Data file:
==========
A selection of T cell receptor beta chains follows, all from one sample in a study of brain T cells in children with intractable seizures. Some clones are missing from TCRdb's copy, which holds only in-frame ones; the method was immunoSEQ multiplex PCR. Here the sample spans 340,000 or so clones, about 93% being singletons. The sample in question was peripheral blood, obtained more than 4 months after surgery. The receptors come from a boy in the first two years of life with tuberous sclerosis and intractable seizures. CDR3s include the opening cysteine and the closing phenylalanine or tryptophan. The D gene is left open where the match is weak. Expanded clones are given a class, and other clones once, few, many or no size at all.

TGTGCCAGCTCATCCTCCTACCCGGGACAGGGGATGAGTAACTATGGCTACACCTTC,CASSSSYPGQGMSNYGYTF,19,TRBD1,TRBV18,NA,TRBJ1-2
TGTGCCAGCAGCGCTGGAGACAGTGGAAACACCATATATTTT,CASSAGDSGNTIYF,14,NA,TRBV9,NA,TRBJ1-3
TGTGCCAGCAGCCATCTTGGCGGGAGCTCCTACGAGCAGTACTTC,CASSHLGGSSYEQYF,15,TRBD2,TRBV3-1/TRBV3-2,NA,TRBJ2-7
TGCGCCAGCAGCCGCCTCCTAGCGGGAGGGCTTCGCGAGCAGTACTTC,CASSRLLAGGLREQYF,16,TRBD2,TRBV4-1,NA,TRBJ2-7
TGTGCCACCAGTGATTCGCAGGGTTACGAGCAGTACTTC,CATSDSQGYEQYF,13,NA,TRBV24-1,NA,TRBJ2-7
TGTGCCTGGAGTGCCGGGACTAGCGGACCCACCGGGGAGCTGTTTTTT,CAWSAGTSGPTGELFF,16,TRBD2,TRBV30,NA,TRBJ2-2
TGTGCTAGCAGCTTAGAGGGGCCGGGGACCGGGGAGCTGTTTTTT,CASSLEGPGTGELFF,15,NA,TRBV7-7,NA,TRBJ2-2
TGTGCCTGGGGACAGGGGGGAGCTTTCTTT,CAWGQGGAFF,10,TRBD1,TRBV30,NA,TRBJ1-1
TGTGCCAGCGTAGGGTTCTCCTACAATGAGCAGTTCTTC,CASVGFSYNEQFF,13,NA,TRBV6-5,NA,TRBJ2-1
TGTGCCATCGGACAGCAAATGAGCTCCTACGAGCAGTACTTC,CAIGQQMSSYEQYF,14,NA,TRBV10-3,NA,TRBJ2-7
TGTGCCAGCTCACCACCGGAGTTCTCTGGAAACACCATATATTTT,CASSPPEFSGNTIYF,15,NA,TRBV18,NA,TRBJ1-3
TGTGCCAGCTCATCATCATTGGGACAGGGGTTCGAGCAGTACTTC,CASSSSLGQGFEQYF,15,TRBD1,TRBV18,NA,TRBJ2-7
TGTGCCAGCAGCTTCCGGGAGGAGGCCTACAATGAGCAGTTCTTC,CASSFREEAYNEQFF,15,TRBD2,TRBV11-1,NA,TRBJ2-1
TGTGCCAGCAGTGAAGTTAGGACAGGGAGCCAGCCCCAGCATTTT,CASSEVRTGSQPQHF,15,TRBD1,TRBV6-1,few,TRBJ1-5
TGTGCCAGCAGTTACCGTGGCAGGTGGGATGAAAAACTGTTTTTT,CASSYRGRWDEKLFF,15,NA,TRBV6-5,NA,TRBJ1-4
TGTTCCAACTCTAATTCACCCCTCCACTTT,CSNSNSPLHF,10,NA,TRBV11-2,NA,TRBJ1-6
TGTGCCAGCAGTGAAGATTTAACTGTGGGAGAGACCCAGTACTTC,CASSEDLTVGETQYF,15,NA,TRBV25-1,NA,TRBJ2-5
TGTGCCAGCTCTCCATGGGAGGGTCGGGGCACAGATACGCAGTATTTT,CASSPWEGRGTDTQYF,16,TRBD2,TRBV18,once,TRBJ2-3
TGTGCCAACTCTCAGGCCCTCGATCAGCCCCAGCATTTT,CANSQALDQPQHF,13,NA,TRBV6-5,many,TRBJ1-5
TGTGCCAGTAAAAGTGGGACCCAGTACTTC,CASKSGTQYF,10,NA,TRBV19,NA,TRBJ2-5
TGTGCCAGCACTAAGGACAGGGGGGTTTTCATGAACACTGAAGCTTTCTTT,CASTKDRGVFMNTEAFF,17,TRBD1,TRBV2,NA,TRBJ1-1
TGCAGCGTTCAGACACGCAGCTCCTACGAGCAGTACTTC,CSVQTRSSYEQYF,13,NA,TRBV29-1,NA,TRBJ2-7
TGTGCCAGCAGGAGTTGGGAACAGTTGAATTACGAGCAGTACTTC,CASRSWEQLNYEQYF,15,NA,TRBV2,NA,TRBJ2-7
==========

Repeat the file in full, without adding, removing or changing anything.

A selection of T cell receptor beta chains follows, all from one sample in a study of brain T cells in children with intractable seizures. Some clones are missing from TCRdb's copy, which holds only in-frame ones; the method was immunoSEQ multiplex PCR. Here the sample spans 340,000 or so clones, about 93% being singletons. The sample in question was peripheral blood, obtained more than 4 months after surgery. The receptors come from a boy in the first two years of life with tuberous sclerosis and intractable seizures. CDR3s include the opening cysteine and the closing phenylalanine or tryptophan. The D gene is left open where the match is weak. Expanded clones are given a class, and other clones once, few, many or no size at all.

TGTGCCAGCTCATCCTCCTACCCGGGACAGGGGATGAGTAACTATGGCTACACCTTC,CASSSSYPGQGMSNYGYTF,19,TRBD1,TRBV18,NA,TRBJ1-2
TGTGCCAGCAGCGCTGGAGACAGTGGAAACACCATATATTTT,CASSAGDSGNTIYF,14,NA,TRBV9,NA,TRBJ1-3
TGTGCCAGCAGCCATCTTGGCGGGAGCTCCTACGAGCAGTACTTC,CASSHLGGSSYEQYF,15,TRBD2,TRBV3-1/TRBV3-2,NA,TRBJ2-7
TGCGCCAGCAGCCGCCTCCTAGCGGGAGGGCTTCGCGAGCAGTACTTC,CASSRLLAGGLREQYF,16,TRBD2,TRBV4-1,NA,TRBJ2-7
TGTGCCACCAGTGATTCGCAGGGTTACGAGCAGTACTTC,CATSDSQGYEQYF,13,NA,TRBV24-1,NA,TRBJ2-7
TGTGCCTGGAGTGCCGGGACTAGCGGACCCACCGGGGAGCTGTTTTTT,CAWSAGTSGPTGELFF,16,TRBD2,TRBV30,NA,TRBJ2-2
TGTGCTAGCAGCTTAGAGGGGCCGGGGACCGGGGAGCTGTTTTTT,CASSLEGPGTGELFF,15,NA,TRBV7-7,NA,TRBJ2-2
TGTGCCTGGGGACAGGGGGGAGCTTTCTTT,CAWGQGGAFF,10,TRBD1,TRBV30,NA,TRBJ1-1
TGTGCCAGCGTAGGGTTCTCCTACAATGAGCAGTTCTTC,CASVGFSYNEQFF,13,NA,TRBV6-5,NA,TRBJ2-1
TGTGCCATCGGACAGCAAATGAGCTCCTACGAGCAGTACTTC,CAIGQQMSSYEQYF,14,NA,TRBV10-3,NA,TRBJ2-7
TGTGCCAGCTCACCACCGGAGTTCTCTGGAAACACCATATATTTT,CASSPPEFSGNTIYF,15,NA,TRBV18,NA,TRBJ1-3
TGTGCCAGCTCATCATCATTGGGACAGGGGTTCGAGCAGTACTTC,CASSSSLGQGFEQYF,15,TRBD1,TRBV18,NA,TRBJ2-7
TGTGCCAGCAGCTTCCGGGAGGAGGCCTACAATGAGCAGTTCTTC,CASSFREEAYNEQFF,15,TRBD2,TRBV11-1,NA,TRBJ2-1
TGTGCCAGCAGTGAAGTTAGGACAGGGAGCCAGCCCCAGCATTTT,CASSEVRTGSQPQHF,15,TRBD1,TRBV6-1,few,TRBJ1-5
TGTGCCAGCAGTTACCGTGGCAGGTGGGATGAAAAACTGTTTTTT,CASSYRGRWDEKLFF,15,NA,TRBV6-5,NA,TRBJ1-4
TGTTCCAACTCTAATTCACCCCTCCACTTT,CSNSNSPLHF,10,NA,TRBV11-2,NA,TRBJ1-6
TGTGCCAGCAGTGAAGATTTAACTGTGGGAGAGACCCAGTACTTC,CASSEDLTVGETQYF,15,NA,TRBV25-1,NA,TRBJ2-5
TGTGCCAGCTCTCCATGGGAGGGTCGGGGCACAGATACGCAGTATTTT,CASSPWEGRGTDTQYF,16,TRBD2,TRBV18,once,TRBJ2-3
TGTGCCAACTCTCAGGCCCTCGATCAGCCCCAGCATTTT,CANSQALDQPQHF,13,NA,TRBV6-5,many,TRBJ1-5
TGTGCCAGTAAAAGTGGGACCCAGTACTTC,CASKSGTQYF,10,NA,TRBV19,NA,TRBJ2-5
TGTGCCAGCACTAAGGACAGGGGGGTTTTCATGAACACTGAAGCTTTCTTT,CASTKDRGVFMNTEAFF,17,TRBD1,TRBV2,NA,TRBJ1-1
TGCAGCGTTCAGACACGCAGCTCCTACGAGCAGTACTTC,CSVQTRSSYEQYF,13,NA,TRBV29-1,NA,TRBJ2-7
TGTGCCAGCAGGAGTTGGGAACAGTTGAATTACGAGCAGTACTTC,CASRSWEQLNYEQYF,15,NA,TRBV2,NA,TRBJ2-7